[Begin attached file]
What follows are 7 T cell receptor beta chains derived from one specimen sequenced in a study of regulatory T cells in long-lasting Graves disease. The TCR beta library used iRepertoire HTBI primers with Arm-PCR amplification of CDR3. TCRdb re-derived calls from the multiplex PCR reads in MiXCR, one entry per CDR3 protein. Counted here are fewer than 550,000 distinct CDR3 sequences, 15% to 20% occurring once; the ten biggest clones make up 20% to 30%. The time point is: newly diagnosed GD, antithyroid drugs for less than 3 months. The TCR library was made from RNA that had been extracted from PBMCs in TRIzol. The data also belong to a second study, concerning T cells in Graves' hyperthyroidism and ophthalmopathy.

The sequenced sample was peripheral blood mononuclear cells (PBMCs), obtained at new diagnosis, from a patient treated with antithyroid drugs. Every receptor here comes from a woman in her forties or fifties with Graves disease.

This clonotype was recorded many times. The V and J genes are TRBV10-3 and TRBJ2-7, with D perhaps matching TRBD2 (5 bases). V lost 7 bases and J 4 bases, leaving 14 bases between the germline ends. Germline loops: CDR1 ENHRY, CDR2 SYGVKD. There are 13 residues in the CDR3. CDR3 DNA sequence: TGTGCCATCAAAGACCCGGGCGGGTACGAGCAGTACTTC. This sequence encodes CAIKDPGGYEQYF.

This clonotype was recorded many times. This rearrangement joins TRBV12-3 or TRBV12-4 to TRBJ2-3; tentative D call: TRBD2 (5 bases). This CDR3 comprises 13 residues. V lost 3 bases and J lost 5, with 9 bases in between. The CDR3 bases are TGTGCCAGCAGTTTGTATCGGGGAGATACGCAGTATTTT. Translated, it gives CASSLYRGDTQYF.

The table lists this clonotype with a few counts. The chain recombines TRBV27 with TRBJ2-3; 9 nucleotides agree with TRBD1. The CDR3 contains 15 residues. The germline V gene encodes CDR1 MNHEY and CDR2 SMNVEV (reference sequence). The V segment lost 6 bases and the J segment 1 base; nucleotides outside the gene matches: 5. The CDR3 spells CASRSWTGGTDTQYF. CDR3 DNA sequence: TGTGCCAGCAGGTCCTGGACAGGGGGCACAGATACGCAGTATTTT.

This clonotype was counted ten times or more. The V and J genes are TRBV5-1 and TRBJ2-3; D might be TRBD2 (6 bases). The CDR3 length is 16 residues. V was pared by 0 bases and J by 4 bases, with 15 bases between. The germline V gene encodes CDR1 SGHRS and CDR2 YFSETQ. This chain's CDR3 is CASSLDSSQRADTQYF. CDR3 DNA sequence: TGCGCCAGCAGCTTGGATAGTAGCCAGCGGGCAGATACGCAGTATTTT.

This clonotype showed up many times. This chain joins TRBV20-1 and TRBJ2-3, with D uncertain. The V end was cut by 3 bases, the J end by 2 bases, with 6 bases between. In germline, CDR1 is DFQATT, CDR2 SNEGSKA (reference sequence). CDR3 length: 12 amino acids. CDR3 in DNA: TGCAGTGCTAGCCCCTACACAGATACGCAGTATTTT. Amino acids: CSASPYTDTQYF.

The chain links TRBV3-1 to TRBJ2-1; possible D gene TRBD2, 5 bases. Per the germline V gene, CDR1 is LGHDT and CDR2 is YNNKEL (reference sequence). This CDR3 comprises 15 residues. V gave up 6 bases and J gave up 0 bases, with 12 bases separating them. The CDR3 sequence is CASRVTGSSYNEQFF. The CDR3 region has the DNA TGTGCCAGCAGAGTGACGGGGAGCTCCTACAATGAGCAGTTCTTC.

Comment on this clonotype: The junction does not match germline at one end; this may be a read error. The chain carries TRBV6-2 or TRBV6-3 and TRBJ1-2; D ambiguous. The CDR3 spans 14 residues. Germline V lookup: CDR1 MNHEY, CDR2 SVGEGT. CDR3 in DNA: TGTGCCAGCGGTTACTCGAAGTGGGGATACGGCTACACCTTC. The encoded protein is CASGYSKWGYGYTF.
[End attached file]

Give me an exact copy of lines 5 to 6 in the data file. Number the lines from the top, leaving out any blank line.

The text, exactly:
The table lists this clonotype with a few counts. The chain recombines TRBV27 with TRBJ2-3; 9 nucleotides agree with TRBD1. The CDR3 contains 15 residues. The germline V gene encodes CDR1 MNHEY and CDR2 SMNVEV (reference sequence). The V segment lost 6 bases and the J segment 1 base; nucleotides outside the gene matches: 5. The CDR3 spells CASRSWTGGTDTQYF. CDR3 DNA sequence: TGTGCCAGCAGGTCCTGGACAGGGGGCACAGATACGCAGTATTTT.

This clonotype was counted ten times or more. The V and J genes are TRBV5-1 and TRBJ2-3; D might be TRBD2 (6 bases). The CDR3 length is 16 residues. V was pared by 0 bases and J by 4 bases, with 15 bases between. The germline V gene encodes CDR1 SGHRS and CDR2 YFSETQ. This chain's CDR3 is CASSLDSSQRADTQYF. CDR3 DNA sequence: TGCGCCAGCAGCTTGGATAGTAGCCAGCGGGCAGATACGCAGTATTTT.